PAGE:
glue'n and clamping

  • Advertise with us

« back to Woodworking Skill Share forum

Forum topic by Paddle_Tail posted 03-06-2014 07:55 PM 1098 views 0 times favorited 4 replies Add to Favorites Watch
View Paddle_Tail's profile


24 posts in 1566 days

03-06-2014 07:55 PM

Topic tags/keywords: joining clamp tip trick question

ok, may have been on here before but i seem to be having trouble the most in two areas that have bugged me for some time. during my glue up i lay my bead of glue down and smashed together I have even brushed it on and at the end (over night) their seems to be bubbles and missed places in between the joints how do I get this to stop. Also when I’m clamping I make sure that the table is flat of course. then I clamp but it seem to always bend up at the ends and sag in middle. am I applying to much pressure to it I try to place to the clamps alternating them top of board then under board till out of room. any advice is greatly appreciated. Thanks in advance.

-- Wayland,Arkansas,~Chance Favors The Prepared Mind~

4 replies so far

View PurpLev's profile


8535 posts in 3644 days

#1 posted 03-06-2014 08:05 PM

“bubbles and missed places” – your description makes me think that your pieces are not jointed properly and are not completely flat prior to joining them together- this would be the only reason for “missed places” in a joint. otherwise if the 2 parts being glued together are jointed flat properly there will be a seamless joint – no place for bubbles to form, or for any missed spots to exist. you will not be seeing the glue line at all.

“bending up and sagging” – you may be putting too much pressure on the clamps for the thickness of your work pieces. Generally speaking – the thinner your boards are, the less pressure you should put on the clamps. In order to avoid bending and sagging during clamping, you should also look into using cauls to keep things inline and flat

-- ㊍ When in doubt - There is no doubt - Go the safer route.

View pintodeluxe's profile


5654 posts in 2809 days

#2 posted 03-06-2014 08:33 PM

Try to joint the edge of the boards paying particular attention to their orientation. Joint one board facing the jointers fence. Joint the next board facing away from the jointers fence. Then the boards will lay perfectly flat, even if the jointers fence is not perfectly square.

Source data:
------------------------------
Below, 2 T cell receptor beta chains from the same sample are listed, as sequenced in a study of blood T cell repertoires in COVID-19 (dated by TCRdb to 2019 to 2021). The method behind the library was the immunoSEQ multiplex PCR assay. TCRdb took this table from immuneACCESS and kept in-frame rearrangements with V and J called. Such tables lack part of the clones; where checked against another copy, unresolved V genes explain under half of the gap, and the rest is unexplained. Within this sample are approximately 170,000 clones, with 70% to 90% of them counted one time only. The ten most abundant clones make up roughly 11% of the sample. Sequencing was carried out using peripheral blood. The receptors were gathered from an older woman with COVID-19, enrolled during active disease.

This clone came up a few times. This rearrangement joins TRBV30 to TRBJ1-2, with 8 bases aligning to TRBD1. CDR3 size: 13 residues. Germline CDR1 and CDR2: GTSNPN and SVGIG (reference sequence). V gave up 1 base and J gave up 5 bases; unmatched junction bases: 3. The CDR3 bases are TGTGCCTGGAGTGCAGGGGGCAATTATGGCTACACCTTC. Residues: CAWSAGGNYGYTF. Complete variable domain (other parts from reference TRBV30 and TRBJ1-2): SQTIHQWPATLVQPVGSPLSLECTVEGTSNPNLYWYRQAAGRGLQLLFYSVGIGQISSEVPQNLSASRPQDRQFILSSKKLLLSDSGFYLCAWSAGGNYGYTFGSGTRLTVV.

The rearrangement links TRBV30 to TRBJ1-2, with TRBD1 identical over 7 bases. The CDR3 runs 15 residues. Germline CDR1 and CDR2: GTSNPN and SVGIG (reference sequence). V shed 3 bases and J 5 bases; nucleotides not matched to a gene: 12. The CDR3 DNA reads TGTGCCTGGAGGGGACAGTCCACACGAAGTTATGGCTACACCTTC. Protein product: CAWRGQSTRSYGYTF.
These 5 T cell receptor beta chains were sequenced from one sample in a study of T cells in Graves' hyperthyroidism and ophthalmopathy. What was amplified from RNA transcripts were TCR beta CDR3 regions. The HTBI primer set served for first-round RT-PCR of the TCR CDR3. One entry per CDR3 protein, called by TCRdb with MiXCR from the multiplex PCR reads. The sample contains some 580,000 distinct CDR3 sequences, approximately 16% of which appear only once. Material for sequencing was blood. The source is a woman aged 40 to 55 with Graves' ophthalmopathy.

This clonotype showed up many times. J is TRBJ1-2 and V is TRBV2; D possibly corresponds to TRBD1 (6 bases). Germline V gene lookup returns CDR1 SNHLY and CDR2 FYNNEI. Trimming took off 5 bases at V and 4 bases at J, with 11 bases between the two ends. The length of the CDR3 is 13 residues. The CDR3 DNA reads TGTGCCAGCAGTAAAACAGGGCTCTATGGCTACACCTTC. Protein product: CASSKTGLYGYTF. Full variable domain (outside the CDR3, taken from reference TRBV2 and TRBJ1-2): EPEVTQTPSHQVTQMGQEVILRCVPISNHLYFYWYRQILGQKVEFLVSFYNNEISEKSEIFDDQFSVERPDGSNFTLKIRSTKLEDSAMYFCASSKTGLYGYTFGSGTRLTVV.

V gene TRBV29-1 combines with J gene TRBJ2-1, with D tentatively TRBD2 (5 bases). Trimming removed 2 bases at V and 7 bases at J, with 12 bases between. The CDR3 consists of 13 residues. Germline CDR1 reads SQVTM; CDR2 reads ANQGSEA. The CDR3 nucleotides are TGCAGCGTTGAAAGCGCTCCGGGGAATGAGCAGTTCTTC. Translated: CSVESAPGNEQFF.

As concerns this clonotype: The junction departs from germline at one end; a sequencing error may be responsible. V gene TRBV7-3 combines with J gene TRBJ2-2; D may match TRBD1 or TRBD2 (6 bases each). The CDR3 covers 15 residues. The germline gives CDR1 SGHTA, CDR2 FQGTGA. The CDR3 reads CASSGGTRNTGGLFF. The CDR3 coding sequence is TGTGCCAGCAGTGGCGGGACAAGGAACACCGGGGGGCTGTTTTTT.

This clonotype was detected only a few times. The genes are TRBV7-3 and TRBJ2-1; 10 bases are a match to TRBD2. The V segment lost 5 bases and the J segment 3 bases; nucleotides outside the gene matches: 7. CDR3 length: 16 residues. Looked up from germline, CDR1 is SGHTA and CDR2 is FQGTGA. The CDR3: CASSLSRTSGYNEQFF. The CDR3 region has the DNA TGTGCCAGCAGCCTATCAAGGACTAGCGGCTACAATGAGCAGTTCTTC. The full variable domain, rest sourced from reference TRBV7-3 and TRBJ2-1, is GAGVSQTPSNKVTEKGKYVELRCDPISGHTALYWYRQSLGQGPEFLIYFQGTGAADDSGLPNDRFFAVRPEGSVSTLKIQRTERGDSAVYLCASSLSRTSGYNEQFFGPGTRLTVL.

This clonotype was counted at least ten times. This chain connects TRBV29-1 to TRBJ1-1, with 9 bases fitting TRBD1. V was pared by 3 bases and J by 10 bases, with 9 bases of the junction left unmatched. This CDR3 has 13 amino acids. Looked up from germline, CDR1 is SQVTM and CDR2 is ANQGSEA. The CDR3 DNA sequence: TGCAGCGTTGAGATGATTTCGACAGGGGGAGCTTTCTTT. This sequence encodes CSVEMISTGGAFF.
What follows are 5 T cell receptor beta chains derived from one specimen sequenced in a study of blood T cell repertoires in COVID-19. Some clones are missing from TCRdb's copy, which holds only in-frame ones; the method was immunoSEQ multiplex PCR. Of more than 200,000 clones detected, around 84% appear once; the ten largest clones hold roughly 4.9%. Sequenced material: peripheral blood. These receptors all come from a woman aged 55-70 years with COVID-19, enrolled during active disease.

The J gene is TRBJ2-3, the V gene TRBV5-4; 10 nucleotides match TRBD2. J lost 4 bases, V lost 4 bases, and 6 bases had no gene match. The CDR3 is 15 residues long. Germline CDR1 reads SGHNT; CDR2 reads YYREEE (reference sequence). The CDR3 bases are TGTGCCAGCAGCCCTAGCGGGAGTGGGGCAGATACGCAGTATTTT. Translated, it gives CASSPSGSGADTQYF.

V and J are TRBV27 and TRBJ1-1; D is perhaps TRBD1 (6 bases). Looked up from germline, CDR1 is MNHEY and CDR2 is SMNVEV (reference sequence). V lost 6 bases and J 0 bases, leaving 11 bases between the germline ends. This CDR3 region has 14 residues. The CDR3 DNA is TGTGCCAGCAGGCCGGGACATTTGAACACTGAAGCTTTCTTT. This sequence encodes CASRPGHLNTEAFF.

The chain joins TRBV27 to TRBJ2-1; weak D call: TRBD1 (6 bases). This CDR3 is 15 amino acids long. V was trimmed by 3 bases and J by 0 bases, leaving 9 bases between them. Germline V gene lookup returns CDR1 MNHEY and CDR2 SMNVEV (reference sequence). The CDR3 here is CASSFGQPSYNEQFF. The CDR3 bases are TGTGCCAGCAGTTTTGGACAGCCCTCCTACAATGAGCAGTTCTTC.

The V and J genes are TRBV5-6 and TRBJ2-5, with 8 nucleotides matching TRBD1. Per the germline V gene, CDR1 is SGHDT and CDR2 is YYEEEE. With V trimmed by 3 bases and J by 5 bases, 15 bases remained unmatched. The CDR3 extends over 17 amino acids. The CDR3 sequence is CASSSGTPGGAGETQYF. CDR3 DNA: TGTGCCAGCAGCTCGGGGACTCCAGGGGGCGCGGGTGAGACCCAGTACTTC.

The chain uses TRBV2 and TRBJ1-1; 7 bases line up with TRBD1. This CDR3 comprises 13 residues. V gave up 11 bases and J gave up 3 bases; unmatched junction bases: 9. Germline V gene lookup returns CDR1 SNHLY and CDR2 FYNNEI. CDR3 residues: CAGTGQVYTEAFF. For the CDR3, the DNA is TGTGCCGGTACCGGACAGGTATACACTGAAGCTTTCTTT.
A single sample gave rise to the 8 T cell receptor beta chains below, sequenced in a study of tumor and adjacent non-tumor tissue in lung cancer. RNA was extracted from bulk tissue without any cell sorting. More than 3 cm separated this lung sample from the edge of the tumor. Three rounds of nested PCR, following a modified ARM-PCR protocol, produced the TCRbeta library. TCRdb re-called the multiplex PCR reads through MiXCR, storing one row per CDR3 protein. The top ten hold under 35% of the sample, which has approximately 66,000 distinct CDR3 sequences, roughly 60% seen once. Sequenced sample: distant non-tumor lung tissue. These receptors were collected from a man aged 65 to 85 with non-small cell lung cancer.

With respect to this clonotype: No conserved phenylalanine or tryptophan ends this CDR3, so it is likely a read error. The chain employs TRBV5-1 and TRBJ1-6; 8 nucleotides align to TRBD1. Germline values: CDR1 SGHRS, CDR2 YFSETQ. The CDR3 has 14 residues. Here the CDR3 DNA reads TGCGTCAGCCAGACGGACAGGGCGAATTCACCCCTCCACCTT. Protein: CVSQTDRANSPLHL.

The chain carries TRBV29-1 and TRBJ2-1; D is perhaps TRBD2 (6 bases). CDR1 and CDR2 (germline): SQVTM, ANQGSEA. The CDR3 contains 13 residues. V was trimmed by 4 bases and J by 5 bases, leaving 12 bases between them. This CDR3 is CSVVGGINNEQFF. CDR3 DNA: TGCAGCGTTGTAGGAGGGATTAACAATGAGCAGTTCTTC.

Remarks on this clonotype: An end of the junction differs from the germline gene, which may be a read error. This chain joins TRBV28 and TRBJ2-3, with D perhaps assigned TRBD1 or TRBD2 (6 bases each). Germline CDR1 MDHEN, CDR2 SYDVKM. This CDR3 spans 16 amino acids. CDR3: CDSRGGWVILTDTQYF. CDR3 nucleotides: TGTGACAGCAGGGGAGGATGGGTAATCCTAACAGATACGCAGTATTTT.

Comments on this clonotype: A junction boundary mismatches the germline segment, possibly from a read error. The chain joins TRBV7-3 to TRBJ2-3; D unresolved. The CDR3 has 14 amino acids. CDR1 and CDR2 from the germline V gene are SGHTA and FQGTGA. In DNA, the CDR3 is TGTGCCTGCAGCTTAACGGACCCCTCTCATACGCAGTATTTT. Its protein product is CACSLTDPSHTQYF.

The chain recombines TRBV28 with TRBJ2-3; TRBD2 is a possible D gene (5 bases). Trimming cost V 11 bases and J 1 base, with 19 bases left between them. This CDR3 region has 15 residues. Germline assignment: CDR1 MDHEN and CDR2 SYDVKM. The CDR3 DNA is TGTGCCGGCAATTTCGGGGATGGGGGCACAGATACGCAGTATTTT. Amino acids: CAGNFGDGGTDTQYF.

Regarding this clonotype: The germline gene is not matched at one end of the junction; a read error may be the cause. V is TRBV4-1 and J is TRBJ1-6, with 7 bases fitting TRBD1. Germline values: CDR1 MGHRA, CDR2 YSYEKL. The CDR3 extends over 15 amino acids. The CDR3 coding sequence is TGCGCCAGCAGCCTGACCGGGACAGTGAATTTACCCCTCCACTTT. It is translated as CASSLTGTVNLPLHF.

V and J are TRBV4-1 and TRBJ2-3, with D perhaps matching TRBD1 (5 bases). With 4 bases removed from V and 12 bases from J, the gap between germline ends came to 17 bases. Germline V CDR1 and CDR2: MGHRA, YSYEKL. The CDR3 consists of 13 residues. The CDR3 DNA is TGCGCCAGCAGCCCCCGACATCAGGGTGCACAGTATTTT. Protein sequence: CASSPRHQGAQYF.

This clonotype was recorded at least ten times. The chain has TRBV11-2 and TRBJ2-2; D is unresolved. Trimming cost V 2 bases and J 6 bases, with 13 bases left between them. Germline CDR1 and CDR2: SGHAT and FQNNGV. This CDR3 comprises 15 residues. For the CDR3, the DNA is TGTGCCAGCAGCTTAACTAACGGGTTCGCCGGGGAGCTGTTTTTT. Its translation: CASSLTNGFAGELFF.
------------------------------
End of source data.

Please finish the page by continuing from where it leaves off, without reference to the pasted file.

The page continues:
I also try to use the same type of clamps on top and bottom of the glueup. Pipe clamps for instance exert much more clamping force than parallel clamps. A situation where you have pipe clamps on the bottom, and parallel clamps on top would cause a bowed panel.

Good luck with it.

-- Willie, Washington "If You Choose Not To Decide, You Still Have Made a Choice" - Rush

View Gerald Thompson's profile

Gerald Thompson

935 posts in 2230 days

#3 posted 03-06-2014 08:40 PM

Try a dry clamp up first. Inspect the joint for gaps. Shine a flash light behind the joint to really make sure.
Make clamping cauls. Google Mike Henderson. His sight has simple, effective cauls that are cheap and easy to make.
I do not know how you are edge jointing the boards. If they are about 1/32’’ apart in the middle that could be clamped so the edge face would be in contact and glued. Do not over tighten the clamps. This can leave glue starved areas and also stress the boards out of flat.
If you have a sharp #5 jack plan put the boards edge up in a vice, both at the same time, and joint both edges. Place the edges together and they should be right on.
Clamps, cauls and matching edges are what need to be learned and it is not too hard to learn and do. It beats the frustration of keep doing it half right over and over.

-- Jerry

View Paddle_Tail's profile


24 posts in 1566 days

#4 posted 03-06-2014 09:11 PM

thanks guys, i am after all a noob at wood working never heard or seen a clamming caul but i have now and off to make some. As for me edging ill definitely try the suggestions see if that helps. thanks

-- Wayland,Arkansas,~Chance Favors The Prepared Mind~

Have your say...

You must be signed in to reply.

DISCLAIMER: Any posts on LJ are posted by individuals acting in their own right and do not necessarily reflect the views of LJ. LJ will not be held liable for the actions of any user.

Latest Projects | Latest Blog Entries | Latest Forum Topics